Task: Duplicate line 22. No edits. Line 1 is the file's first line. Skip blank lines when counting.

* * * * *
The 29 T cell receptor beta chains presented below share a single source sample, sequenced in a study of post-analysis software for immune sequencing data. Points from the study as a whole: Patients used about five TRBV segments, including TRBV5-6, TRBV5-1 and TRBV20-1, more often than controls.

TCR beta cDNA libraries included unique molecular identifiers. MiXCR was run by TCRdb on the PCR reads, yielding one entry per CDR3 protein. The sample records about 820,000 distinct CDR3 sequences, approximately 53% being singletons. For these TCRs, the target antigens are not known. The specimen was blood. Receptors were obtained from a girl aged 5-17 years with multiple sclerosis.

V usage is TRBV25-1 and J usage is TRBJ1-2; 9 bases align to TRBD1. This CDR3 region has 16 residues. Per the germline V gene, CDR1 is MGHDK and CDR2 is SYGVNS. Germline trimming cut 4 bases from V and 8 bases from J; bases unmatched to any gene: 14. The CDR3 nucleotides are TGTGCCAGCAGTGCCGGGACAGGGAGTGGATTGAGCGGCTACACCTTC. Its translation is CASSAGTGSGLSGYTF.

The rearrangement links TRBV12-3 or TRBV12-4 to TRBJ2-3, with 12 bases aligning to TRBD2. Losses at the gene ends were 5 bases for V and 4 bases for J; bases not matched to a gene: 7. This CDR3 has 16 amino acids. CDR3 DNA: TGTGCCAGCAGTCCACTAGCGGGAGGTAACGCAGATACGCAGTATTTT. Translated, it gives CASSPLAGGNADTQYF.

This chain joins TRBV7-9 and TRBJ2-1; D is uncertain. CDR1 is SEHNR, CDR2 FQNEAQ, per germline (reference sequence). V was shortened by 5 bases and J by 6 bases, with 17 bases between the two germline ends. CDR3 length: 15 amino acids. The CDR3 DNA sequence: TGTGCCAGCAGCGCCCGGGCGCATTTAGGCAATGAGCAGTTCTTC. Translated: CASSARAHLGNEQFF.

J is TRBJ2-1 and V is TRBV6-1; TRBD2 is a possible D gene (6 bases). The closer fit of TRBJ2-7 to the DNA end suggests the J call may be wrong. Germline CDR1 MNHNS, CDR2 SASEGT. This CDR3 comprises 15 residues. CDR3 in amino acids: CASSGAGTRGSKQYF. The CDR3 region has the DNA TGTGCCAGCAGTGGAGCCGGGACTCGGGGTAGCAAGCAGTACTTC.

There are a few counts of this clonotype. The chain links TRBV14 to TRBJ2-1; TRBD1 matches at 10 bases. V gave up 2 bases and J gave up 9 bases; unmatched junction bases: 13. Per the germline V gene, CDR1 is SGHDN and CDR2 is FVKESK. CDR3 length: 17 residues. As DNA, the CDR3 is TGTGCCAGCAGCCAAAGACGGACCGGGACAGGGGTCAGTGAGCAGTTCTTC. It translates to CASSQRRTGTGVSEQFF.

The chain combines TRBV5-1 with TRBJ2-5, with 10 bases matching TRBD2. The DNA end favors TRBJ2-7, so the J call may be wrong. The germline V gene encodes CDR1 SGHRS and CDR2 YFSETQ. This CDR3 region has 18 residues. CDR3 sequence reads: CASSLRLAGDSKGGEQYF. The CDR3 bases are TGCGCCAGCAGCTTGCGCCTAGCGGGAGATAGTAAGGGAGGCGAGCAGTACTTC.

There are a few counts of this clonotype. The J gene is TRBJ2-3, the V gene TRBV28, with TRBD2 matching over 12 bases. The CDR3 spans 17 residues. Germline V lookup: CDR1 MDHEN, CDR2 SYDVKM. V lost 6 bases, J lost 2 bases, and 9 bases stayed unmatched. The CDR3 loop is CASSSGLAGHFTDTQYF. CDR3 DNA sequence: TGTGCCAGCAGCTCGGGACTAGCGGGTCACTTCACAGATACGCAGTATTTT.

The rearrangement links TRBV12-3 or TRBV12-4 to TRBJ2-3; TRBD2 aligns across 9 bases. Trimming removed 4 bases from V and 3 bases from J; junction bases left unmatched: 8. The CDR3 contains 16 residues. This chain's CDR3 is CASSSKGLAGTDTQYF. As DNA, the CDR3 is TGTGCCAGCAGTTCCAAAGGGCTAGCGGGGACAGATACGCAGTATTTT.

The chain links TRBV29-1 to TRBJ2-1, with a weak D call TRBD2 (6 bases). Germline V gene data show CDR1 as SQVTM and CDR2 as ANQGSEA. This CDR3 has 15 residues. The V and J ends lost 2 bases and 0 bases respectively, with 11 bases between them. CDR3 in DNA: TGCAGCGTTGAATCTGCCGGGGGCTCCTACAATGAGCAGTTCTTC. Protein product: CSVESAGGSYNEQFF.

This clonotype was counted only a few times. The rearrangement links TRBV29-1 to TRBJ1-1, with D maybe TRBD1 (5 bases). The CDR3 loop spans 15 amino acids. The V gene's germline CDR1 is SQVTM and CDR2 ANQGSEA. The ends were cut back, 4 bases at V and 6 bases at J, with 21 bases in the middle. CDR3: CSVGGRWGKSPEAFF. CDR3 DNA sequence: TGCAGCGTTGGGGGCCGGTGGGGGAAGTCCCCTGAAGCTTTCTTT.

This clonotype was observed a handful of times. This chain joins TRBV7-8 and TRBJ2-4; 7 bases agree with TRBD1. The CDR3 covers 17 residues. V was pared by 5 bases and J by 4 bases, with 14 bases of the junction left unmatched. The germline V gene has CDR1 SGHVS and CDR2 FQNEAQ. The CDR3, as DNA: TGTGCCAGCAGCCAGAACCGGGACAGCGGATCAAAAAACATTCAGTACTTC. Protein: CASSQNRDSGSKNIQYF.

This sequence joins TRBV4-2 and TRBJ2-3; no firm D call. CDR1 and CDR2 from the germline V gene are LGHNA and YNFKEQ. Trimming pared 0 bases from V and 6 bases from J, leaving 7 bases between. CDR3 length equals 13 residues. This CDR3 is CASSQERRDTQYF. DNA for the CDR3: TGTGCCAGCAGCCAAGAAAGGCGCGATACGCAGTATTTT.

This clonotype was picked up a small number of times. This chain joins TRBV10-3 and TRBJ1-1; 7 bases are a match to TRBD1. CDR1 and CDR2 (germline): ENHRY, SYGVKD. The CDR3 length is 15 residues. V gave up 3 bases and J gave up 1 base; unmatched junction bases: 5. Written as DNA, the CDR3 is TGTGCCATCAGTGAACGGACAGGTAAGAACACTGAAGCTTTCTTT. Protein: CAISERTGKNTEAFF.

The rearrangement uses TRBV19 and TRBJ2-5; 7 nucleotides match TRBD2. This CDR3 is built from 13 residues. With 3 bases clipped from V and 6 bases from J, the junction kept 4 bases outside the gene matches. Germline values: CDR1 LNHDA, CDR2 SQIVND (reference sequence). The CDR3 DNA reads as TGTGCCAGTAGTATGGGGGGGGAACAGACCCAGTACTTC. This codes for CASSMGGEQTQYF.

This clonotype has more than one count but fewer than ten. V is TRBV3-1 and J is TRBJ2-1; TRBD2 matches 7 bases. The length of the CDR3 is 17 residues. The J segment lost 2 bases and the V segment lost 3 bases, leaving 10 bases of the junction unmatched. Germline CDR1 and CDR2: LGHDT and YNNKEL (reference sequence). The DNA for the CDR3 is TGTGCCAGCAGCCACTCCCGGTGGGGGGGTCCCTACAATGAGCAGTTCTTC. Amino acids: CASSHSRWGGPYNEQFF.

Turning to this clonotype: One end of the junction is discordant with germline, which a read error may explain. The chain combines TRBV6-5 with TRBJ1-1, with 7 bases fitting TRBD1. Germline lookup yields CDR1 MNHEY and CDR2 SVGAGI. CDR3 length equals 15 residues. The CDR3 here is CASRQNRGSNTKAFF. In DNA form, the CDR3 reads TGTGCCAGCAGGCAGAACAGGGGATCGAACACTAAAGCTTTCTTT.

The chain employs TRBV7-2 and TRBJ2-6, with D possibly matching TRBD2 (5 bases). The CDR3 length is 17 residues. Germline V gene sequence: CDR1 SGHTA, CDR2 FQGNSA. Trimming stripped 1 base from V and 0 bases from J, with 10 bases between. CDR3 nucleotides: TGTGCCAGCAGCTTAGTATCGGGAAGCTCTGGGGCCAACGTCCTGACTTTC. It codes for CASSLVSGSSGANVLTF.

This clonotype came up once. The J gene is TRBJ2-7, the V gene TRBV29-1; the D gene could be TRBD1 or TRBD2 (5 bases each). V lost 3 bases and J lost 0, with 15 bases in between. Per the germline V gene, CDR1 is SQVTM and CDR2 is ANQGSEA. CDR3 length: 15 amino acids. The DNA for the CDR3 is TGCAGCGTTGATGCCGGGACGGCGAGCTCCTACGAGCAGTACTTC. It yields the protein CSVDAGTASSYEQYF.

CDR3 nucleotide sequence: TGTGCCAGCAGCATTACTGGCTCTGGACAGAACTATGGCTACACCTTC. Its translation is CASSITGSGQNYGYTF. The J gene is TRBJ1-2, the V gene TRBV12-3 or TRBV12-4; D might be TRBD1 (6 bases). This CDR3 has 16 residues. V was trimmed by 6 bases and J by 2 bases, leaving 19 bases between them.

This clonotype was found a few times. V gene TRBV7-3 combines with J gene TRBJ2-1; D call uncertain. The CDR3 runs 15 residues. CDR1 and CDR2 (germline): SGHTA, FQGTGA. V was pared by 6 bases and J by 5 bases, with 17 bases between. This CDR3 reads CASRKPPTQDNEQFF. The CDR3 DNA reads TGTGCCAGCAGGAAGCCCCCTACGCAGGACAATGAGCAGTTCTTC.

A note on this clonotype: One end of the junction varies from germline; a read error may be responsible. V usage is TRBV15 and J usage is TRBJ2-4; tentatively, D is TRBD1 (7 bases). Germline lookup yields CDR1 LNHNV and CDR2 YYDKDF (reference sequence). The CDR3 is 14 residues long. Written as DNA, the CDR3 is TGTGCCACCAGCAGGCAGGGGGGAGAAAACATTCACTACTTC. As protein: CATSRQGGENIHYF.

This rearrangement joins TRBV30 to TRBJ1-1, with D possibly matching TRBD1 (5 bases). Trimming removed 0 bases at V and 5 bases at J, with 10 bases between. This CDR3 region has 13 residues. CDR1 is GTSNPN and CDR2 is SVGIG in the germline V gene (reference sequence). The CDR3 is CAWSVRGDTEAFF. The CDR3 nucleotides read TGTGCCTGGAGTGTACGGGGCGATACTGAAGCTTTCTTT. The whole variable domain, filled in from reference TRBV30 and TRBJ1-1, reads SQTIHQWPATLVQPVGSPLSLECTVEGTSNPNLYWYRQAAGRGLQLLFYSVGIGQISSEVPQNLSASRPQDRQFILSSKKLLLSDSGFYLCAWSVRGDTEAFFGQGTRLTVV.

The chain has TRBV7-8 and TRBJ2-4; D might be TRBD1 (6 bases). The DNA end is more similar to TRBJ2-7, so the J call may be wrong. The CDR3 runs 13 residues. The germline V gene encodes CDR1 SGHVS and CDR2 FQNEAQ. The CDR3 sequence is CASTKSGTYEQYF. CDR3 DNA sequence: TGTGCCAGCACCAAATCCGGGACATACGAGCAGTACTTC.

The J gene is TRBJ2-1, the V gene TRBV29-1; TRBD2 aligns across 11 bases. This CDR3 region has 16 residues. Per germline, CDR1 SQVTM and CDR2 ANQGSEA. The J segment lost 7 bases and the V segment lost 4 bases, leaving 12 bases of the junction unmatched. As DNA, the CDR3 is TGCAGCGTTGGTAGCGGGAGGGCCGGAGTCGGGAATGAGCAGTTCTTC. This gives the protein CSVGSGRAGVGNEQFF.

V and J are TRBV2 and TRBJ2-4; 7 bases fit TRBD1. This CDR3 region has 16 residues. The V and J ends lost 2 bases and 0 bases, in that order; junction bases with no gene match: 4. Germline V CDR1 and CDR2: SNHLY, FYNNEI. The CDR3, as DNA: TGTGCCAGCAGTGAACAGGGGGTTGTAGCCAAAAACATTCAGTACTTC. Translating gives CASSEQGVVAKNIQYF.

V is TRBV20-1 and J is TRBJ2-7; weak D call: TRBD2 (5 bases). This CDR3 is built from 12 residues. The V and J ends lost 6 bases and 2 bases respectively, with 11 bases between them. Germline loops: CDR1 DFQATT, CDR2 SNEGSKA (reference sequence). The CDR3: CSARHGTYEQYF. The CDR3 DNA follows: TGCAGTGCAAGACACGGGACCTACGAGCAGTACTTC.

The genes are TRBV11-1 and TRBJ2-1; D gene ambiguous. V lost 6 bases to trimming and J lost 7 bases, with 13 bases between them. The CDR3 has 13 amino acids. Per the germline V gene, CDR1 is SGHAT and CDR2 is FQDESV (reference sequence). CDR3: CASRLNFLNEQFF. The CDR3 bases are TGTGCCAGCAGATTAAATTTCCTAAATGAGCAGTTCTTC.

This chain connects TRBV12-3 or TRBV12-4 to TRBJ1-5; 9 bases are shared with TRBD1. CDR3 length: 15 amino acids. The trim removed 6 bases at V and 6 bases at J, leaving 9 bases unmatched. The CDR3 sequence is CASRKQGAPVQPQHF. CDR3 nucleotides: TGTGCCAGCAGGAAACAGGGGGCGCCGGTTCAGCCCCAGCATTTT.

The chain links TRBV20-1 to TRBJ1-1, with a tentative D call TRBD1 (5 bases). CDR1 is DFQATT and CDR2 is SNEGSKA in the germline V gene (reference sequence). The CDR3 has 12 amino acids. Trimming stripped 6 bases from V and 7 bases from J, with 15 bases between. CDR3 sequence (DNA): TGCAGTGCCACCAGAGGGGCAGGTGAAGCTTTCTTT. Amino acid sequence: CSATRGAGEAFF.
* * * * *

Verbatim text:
This clonotype was found a few times. V gene TRBV7-3 combines with J gene TRBJ2-1; D call uncertain. The CDR3 runs 15 residues. CDR1 and CDR2 (germline): SGHTA, FQGTGA. V was pared by 6 bases and J by 5 bases, with 17 bases between. This CDR3 reads CASRKPPTQDNEQFF. The CDR3 DNA reads TGTGCCAGCAGGAAGCCCCCTACGCAGGACAATGAGCAGTTCTTC.